Government Affairs team has been making
huge strides in highlighting the important
work of the credit and collection industry to
lawmakers in Washington, D.C., and around
the country. We look forward to working with
the membership to continue to deliver our
message to the incoming 115th Congress.
Rae Ann Bevington is ACA International's
Political Action Committee director.
Table of Contents for the Digital Edition of Collector - October 2016
Connect the Dots
Head of the Class
The Formula of Five
How to Create Winning Bids and Proposals
A Running Start
ACPAC Election Watch
ACA’s Industry Advancement Program Aids Eleventh Circuit Win for Member Company
Collector - October 2016 - Cover1
Collector - October 2016 - Cover2
Collector - October 2016 - 1
Collector - October 2016 - 2
Collector - October 2016 - President’s Page
Collector - October 2016 - Industry News
Collector - October 2016 - 5
Collector - October 2016 - 6
Collector - October 2016 - 7
Collector - October 2016 - Best Practices
Collector - October 2016 - 9
Collector - October 2016 - FYI
Collector - October 2016 - 11
Collector - October 2016 - Collection Tips
Collector - October 2016 - 13
Collector - October 2016 - Connect the Dots
Collector - October 2016 - 15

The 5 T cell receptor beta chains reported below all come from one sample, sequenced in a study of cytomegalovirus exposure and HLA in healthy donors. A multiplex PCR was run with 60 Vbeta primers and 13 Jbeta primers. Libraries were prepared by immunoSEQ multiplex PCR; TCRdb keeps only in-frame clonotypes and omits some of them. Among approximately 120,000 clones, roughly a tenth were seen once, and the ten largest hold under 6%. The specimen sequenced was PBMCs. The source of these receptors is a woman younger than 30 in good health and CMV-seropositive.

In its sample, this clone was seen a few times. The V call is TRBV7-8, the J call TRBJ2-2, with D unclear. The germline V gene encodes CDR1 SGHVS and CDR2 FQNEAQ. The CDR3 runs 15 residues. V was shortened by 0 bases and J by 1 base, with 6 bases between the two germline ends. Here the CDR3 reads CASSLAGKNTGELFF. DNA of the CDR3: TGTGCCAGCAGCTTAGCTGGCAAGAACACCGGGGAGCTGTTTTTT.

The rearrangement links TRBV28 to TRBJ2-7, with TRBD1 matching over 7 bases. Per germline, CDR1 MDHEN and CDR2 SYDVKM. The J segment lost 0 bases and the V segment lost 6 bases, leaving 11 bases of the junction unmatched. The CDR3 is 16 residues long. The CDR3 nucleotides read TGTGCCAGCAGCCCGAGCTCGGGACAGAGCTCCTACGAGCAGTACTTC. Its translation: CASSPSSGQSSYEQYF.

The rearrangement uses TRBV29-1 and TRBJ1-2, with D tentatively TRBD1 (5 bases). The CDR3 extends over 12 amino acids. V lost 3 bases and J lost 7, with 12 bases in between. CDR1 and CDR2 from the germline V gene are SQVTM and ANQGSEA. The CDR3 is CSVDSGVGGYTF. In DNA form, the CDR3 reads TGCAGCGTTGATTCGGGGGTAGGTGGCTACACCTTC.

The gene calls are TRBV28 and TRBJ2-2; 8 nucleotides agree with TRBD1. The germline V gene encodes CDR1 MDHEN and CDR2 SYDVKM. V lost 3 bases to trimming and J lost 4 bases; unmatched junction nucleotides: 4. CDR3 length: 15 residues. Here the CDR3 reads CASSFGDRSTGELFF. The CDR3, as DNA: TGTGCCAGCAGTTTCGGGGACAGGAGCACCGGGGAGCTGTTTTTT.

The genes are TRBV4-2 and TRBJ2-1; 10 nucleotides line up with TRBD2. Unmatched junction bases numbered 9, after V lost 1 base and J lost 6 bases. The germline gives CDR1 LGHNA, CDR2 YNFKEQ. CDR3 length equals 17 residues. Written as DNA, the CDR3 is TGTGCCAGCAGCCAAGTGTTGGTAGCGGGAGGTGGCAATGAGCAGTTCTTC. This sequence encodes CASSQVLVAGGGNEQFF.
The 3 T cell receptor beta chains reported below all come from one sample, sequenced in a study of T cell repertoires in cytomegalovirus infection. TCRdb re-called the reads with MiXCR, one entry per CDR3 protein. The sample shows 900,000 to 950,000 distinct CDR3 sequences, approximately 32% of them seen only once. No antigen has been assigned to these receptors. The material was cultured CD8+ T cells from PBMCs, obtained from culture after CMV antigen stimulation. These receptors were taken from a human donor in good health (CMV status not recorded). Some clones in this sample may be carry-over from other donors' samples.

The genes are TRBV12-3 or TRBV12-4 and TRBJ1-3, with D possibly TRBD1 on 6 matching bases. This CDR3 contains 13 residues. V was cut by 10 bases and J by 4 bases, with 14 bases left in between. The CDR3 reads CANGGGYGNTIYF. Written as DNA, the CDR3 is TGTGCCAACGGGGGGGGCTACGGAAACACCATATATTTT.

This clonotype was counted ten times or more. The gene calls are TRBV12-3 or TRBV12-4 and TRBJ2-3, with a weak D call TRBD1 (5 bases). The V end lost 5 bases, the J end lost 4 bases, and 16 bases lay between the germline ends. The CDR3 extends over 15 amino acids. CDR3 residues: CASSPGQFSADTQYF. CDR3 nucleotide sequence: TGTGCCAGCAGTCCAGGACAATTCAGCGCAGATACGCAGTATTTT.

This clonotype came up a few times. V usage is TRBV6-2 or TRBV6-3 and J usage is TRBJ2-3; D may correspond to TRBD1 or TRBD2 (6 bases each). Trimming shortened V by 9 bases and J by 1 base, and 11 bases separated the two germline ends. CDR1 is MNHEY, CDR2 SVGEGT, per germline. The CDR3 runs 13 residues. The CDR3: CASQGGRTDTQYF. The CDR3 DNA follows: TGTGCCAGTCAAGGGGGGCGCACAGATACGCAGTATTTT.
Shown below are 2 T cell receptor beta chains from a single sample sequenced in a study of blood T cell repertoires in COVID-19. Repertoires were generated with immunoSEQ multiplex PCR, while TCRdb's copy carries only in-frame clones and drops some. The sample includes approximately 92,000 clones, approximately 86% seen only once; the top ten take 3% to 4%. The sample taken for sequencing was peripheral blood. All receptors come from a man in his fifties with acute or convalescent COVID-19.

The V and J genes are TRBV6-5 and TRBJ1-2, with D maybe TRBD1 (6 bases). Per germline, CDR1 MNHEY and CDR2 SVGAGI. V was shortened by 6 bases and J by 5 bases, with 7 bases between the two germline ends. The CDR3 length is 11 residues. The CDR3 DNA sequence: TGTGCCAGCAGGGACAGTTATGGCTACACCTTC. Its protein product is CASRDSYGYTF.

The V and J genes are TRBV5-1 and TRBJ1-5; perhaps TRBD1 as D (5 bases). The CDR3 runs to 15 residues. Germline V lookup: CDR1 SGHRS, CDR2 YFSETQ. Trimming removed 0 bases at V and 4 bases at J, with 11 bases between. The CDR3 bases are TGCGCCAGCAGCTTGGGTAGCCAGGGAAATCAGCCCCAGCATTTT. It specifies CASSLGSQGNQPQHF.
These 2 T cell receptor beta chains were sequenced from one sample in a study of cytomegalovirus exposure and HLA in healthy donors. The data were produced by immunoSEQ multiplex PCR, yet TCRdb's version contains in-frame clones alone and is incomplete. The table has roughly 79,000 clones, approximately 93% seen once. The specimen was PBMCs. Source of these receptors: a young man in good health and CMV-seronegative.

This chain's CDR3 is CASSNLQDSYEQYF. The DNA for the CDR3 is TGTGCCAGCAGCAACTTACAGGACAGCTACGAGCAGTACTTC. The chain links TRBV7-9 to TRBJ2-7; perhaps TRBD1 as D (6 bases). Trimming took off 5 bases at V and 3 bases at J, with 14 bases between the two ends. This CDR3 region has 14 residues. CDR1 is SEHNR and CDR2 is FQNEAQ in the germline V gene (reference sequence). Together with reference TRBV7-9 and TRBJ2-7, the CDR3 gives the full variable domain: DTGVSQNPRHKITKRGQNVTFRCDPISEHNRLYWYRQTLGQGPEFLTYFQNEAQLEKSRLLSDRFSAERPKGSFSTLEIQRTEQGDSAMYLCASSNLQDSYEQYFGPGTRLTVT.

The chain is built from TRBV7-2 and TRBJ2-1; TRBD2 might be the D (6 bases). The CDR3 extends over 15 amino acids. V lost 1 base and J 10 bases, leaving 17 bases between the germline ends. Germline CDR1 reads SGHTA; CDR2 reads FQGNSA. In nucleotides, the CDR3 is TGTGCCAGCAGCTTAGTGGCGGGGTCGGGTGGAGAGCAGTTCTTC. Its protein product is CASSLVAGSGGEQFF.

Collector - October 2016 - 16
Collector - October 2016 - 17
Collector - October 2016 - 18
Collector - October 2016 - 19
Collector - October 2016 - Looking Deeper
Collector - October 2016 - 21
Collector - October 2016 - 22
Collector - October 2016 - 23
Collector - October 2016 - Head of the Class
Collector - October 2016 - 25
Collector - October 2016 - 26
Collector - October 2016 - 27
Collector - October 2016 - Calendar
Collector - October 2016 - Honor Roll
Collector - October 2016 - The Formula of Five
Collector - October 2016 - 31
Collector - October 2016 - How to Create Winning Bids and Proposals
Collector - October 2016 - 33
Collector - October 2016 - 34
Collector - October 2016 - 35
Collector - October 2016 - A Running Start
Collector - October 2016 - 37
Collector - October 2016 - 38
Collector - October 2016 - 39
Collector - October 2016 - ACPAC Election Watch
Collector - October 2016 - 41
Collector - October 2016 - ACA’s Industry Advancement Program Aids Eleventh Circuit Win for Member Company
Collector - October 2016 - 43
Collector - October 2016 - Compliance
Collector - October 2016 - 45
Collector - October 2016 - ACA SearchPoint
Collector - October 2016 - 47
Collector - October 2016 - Last Word
Collector - October 2016 - Cover3
Collector - October 2016 - Cover4